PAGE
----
Typical of more recent actions is a Youth Law Center suit in California which accused Eloise Anderson, director of the Department of Social Services, of refusing to carry out state and federal laws which require audits of county child welfare programs. Among the deficiencies cited in the lawsuit: “children in California’s child welfare system have been subjected to inadequate supervision, substandard conditions and inadequate health care and education” (Gunnison, 1996). Indeed, the health care and educational needs of foster children are all-too-often neglected by the child welfare agencies entrusted with their care. In a recent examination of whether the nation’s foster children were being adequately serviced with respect to their health care needs, the General Accounting Office (1995c) found that:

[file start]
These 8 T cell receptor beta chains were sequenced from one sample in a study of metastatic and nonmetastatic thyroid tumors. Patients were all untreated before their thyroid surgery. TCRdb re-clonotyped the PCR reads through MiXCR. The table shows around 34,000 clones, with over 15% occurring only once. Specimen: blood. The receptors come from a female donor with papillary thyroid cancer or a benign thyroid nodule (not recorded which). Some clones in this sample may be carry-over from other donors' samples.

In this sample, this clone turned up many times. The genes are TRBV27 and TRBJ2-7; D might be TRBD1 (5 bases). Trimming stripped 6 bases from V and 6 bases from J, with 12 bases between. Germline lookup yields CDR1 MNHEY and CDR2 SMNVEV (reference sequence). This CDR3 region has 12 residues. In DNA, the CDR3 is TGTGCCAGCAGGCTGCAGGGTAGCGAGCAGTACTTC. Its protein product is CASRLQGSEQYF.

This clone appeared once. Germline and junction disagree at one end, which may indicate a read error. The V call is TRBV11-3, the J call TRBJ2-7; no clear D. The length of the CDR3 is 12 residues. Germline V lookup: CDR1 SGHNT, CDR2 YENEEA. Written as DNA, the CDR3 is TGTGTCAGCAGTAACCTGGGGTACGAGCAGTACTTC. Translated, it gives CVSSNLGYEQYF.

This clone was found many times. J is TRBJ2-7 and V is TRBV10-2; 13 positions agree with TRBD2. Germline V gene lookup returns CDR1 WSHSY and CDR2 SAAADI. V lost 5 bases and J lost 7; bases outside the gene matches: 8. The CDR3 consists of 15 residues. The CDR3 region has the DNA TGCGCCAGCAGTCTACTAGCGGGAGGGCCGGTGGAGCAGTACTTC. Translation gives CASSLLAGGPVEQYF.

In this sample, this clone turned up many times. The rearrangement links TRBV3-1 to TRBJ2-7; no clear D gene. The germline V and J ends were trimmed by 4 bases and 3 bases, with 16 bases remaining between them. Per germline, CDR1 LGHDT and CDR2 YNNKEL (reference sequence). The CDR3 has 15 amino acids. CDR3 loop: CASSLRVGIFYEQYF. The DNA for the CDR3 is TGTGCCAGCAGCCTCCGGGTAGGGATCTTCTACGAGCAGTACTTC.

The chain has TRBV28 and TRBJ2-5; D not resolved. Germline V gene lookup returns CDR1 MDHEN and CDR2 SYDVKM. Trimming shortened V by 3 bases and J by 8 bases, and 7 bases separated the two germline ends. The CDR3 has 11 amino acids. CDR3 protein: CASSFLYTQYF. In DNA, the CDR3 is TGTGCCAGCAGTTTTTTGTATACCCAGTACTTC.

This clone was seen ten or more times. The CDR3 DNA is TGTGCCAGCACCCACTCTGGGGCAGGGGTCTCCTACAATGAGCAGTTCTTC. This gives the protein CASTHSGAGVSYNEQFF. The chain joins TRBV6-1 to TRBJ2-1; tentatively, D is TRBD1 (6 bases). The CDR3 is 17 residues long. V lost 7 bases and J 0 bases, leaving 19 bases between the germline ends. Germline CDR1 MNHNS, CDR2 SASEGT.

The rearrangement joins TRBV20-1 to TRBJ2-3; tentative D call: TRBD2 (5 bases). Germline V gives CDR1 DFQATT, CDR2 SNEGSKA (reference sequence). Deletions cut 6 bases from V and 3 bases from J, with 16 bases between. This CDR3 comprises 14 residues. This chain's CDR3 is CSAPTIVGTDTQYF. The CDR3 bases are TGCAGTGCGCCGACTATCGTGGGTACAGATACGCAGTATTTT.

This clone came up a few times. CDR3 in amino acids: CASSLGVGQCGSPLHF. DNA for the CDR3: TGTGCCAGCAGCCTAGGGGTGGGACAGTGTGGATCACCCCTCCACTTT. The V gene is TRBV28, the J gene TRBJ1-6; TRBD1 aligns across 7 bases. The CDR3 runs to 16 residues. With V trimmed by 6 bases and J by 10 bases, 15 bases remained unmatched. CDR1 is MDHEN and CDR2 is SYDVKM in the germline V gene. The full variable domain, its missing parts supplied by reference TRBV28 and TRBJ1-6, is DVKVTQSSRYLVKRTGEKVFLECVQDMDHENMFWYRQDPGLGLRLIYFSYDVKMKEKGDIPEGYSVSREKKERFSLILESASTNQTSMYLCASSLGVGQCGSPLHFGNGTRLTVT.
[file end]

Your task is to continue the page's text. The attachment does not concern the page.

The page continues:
[D]espite foster care agency regulations requiring comprehensive routine health care, an estimated 12% of young foster children receive no routine health care, 34% receive no immunizations, and 32% have some identified health needs that are not met . . .
[A]n estimated 78% of young foster children are at high risk for human immunodeficiency virus as a result of parental drug abuse, yet only about 9% of foster children are tested for HIV . . .
[T]hat the Department of Health and Human Services has not designated any technical assistance to assist states with health-related programs for foster children and does not audit states’ compliance with health-related safeguards for foster children.
As for the educational needs of children in state care, the situation is equally as distressing. Miami attorney Karen Gievers, former President of the Florida Bar Association, filed a lawsuit in 1996, alleging that while 73% of Florida children among the general population graduate from high school or get an equivalent diploma, less than half of the state’s foster children do (UPI News Service, 1996